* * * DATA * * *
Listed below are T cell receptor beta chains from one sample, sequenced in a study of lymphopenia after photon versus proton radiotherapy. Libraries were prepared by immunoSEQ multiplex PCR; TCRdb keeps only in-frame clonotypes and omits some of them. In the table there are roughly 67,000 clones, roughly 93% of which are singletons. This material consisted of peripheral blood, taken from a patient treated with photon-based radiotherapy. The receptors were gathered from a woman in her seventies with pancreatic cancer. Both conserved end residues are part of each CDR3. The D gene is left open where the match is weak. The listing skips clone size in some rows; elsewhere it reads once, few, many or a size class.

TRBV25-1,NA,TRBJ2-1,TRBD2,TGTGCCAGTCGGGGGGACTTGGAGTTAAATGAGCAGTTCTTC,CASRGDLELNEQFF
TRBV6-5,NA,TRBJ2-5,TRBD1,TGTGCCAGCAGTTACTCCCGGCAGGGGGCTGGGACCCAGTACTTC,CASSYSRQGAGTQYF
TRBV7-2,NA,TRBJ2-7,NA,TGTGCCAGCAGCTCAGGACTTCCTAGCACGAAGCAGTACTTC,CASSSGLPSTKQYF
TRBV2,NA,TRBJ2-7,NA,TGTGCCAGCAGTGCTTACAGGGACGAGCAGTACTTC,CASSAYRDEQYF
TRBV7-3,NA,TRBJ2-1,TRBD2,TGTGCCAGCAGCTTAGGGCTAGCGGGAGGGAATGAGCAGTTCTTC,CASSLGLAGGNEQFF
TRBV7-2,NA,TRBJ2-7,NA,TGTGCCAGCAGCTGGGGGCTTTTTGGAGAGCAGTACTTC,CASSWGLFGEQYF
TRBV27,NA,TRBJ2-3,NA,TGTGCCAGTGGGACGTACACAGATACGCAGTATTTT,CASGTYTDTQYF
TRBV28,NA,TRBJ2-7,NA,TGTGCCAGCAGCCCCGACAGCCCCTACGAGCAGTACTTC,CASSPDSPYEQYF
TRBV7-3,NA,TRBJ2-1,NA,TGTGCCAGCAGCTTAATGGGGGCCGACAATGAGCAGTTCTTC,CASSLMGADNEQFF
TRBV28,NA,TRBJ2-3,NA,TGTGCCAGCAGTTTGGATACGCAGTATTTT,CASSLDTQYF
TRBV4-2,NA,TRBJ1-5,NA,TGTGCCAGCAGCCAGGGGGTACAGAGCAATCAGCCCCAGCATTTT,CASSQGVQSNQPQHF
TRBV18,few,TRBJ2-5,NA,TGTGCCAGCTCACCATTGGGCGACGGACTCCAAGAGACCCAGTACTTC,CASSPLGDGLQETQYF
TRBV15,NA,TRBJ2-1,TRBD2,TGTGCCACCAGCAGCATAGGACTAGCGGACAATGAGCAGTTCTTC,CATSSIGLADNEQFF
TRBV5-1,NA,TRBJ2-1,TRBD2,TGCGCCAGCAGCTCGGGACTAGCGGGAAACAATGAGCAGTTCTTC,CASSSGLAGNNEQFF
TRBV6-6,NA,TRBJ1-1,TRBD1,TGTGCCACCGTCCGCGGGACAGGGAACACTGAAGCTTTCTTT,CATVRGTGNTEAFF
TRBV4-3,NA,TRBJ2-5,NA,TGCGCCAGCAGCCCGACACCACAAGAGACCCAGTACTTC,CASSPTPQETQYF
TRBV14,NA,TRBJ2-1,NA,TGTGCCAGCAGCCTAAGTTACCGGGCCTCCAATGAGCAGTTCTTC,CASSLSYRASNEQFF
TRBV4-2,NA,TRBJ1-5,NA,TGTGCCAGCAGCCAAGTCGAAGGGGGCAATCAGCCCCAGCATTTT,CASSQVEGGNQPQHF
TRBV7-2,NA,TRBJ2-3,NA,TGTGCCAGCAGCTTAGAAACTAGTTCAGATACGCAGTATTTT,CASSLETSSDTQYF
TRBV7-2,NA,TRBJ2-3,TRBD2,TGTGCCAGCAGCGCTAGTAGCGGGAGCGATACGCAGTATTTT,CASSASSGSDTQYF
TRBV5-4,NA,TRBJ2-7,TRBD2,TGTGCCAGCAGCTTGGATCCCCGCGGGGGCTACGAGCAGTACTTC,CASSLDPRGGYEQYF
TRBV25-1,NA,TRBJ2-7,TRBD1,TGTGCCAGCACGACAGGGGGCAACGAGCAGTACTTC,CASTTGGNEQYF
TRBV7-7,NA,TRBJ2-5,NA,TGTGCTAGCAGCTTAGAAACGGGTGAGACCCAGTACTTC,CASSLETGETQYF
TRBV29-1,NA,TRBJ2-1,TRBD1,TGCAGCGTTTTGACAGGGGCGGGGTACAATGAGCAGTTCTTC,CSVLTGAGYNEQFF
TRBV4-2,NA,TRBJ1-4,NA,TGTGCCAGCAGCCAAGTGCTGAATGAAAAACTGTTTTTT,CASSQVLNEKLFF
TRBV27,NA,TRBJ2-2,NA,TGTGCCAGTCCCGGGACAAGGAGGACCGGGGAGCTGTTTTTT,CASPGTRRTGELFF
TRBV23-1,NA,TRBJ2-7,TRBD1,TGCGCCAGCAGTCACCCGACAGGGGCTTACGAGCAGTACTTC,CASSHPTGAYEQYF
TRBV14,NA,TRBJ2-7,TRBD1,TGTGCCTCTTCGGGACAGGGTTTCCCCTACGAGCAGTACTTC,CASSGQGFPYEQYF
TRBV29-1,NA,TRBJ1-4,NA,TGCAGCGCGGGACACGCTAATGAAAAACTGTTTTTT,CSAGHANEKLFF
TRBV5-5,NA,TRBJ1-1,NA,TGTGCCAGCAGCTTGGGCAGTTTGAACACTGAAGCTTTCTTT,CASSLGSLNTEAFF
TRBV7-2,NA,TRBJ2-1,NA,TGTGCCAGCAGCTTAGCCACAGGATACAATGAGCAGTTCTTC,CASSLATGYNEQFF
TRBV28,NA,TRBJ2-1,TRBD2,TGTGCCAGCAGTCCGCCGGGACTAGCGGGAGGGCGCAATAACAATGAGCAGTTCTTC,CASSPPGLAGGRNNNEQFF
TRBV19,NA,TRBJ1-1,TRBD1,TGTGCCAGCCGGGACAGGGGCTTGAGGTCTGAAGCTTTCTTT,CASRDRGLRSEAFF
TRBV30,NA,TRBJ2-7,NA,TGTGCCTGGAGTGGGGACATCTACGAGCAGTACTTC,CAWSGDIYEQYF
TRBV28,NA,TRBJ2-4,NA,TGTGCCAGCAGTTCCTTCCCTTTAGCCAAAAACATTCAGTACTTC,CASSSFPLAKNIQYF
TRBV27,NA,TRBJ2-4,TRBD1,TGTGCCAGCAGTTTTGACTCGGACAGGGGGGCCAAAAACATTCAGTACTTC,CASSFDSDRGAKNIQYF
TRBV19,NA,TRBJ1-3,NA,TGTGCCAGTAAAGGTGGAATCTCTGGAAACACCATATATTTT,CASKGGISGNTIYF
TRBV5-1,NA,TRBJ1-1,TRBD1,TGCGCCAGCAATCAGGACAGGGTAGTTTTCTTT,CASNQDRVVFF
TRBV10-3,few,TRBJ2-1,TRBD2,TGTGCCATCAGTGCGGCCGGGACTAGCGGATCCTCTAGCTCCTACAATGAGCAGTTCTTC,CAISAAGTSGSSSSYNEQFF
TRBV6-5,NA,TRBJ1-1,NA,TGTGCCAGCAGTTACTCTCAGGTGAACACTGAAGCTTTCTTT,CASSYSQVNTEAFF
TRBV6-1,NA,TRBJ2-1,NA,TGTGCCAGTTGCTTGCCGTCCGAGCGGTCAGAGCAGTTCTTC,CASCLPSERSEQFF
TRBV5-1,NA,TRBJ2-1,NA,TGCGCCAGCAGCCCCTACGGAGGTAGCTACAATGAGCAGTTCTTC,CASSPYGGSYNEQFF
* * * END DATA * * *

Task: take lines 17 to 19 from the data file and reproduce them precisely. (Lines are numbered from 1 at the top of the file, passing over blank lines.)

TRBV4-3,NA,TRBJ2-5,NA,TGCGCCAGCAGCCCGACACCACAAGAGACCCAGTACTTC,CASSPTPQETQYF
TRBV14,NA,TRBJ2-1,NA,TGTGCCAGCAGCCTAAGTTACCGGGCCTCCAATGAGCAGTTCTTC,CASSLSYRASNEQFF
TRBV4-2,NA,TRBJ1-5,NA,TGTGCCAGCAGCCAAGTCGAAGGGGGCAATCAGCCCCAGCATTTT,CASSQVEGGNQPQHF